Mark Cavendish claimed his 30th Tour de France victory and fourth in this year's race when he left sprint rival Marcel Kittel trailing at the end of the 14th stage on Saturday.
The Dimension Data rider, back in the limelight after three below-par Tours, is now four shy of the all-time stage win record of Belgian great Eddy Merckx.
Cavendish, who had not won more than three stages on the Tour since 2011, was just too fast for the rest of the bunch, comfortably beating Norway's Alexander Kristoff (Katusha) in a bunch sprint after 208.5-km of riding from Montelimar.
World champion and green jersey holder Peter Sagan (Tinkoff) finished strongly to take third place while German Kittel finished fifth, protesting as he felt Cavendish had veered towards him during the sprint for the line.
"The difference this year (with 2015) is the track (preparation for the Olympics) but not just that. To be fair I feel exactly the same, it's just that you need to be patient," said Cavendish who followed Kittel's wheel before making his move, powering away to victory.
"I think I'm being more patient than I was last year."
Cavendish insisted his sprint was clean, even if Kittel had a slightly different point of view. The German was gesticulating angrily before he even crossed the line.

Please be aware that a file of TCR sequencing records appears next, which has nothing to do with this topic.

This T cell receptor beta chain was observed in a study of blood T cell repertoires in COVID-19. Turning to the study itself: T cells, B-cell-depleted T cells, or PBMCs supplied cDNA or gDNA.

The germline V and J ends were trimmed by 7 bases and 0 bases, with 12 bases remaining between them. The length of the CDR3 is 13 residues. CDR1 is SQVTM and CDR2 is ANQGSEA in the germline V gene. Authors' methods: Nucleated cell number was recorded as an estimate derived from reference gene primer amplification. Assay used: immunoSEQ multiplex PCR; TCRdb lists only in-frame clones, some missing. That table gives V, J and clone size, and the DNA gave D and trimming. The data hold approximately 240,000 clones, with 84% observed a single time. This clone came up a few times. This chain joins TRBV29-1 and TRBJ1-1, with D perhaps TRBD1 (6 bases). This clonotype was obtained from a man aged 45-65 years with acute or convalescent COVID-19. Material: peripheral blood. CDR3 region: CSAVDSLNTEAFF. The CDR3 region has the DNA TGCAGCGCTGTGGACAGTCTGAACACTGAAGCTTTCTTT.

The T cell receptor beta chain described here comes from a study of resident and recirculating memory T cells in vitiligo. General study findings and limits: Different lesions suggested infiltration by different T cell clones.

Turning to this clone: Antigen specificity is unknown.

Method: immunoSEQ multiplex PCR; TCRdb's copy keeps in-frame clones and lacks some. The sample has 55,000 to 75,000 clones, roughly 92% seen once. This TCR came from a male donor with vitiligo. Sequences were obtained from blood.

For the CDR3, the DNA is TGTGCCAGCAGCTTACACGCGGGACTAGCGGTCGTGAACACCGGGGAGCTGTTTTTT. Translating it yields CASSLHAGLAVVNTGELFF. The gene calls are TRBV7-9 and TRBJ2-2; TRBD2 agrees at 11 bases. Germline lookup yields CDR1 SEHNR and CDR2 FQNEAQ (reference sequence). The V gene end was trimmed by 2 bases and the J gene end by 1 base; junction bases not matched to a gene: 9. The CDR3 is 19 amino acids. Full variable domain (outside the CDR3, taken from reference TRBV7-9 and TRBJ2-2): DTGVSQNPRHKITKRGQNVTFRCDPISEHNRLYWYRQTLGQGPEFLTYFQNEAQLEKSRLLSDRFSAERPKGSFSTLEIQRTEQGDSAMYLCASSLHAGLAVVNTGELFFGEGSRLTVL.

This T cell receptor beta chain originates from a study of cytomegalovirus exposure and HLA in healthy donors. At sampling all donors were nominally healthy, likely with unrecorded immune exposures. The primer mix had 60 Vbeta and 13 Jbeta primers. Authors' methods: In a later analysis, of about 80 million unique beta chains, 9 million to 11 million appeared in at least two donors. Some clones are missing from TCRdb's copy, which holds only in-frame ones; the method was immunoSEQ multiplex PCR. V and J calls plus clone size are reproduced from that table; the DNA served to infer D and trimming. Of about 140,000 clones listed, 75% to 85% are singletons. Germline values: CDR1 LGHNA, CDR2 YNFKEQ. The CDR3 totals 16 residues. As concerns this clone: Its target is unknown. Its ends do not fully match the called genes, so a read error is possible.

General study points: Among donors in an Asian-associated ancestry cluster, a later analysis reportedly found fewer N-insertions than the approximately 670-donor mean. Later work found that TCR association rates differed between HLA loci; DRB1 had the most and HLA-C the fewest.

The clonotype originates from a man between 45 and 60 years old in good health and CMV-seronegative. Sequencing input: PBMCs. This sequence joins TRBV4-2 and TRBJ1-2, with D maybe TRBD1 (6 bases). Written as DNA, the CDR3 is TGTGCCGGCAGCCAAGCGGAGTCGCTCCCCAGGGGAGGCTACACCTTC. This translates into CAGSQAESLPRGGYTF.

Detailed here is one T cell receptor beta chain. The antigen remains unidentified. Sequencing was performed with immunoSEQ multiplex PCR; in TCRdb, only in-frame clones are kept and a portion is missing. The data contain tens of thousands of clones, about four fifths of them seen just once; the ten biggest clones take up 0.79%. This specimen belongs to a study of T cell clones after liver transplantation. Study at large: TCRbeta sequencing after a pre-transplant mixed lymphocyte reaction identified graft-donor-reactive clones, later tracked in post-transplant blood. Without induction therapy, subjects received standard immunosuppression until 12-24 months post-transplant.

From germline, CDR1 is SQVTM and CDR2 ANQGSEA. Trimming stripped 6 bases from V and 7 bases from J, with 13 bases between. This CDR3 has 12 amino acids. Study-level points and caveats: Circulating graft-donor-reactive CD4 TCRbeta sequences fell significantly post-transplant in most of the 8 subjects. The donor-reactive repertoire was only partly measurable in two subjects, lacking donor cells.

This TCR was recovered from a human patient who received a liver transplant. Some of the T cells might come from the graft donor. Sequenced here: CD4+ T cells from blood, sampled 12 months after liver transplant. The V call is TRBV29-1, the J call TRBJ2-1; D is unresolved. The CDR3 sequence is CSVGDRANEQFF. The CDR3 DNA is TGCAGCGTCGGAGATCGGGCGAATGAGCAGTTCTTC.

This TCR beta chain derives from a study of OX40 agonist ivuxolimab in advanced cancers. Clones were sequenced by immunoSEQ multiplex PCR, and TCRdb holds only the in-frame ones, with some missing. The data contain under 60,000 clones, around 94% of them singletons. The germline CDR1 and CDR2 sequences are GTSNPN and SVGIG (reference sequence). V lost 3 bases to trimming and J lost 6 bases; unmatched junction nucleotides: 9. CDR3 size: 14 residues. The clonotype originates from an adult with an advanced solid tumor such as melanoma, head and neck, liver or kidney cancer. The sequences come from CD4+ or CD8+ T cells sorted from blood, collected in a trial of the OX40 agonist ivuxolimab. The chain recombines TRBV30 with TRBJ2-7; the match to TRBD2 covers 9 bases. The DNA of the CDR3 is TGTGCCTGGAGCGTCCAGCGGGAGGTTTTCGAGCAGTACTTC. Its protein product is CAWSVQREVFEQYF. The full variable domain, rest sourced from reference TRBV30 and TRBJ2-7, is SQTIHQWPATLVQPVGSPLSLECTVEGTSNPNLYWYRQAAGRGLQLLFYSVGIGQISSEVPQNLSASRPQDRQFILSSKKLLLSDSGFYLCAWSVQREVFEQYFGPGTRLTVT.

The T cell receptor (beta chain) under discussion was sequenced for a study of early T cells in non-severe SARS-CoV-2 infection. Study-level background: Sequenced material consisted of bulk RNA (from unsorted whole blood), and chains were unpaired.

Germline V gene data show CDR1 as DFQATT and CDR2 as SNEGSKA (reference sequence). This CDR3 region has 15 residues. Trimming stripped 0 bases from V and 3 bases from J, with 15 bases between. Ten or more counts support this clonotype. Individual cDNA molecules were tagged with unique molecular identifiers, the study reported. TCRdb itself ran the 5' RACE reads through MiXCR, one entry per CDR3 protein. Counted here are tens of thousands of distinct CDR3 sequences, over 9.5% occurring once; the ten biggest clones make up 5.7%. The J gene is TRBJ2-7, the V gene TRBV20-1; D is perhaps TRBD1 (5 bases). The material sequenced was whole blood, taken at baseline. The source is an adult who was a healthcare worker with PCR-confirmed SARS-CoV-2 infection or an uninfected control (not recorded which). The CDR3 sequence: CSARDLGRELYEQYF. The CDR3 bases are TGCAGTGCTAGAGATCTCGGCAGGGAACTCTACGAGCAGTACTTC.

"I started my sprint super fast with 220 metres to go, the train worked well. I was in the inside, I was well positioned," he said.
"I saw Cavendish passing me and he swerved to the right and I needed to brake to avoid a collision. It's not up to me to decide if he made a mistake."
Frenchman Jeremy Roy (FDJ), Cesare Benedetti (Bora Argon 18), Swiss Martin Elmiger (IAM) and American Alex Howes (Cannondale-Drapac) broke away early on and built a maximum advantage of 4:45.
Howes was dropped by his breakaway companions with 14km left and Benedetti fell off the pace 9.5km from the line.
Roy and Elmiger were caught with 3.4km left, shaking hands as the peloton reeled them in.
Yellow jersey holder Chris Froome (Team Sky) finished safely to consolidate his advantage after gaining time on his main rivals in Friday's individual time trial.
"I was tired this morning but fortunately this day was a gift for the GC riders, it was a quiet day," he said.
The riders observed a minute's silence at the start with Sagan, Froome and French champion Arthur Vichot in the front of the peloton in memory of the 84 victims of the Nice attack just eight months after gunmen killed 130 people in Paris.
Sunday's 15th stage is a gruelling 160-km trek in the Alps between Bourg-en-Bresse and Culoz.
"It's a key stage," Froome warned.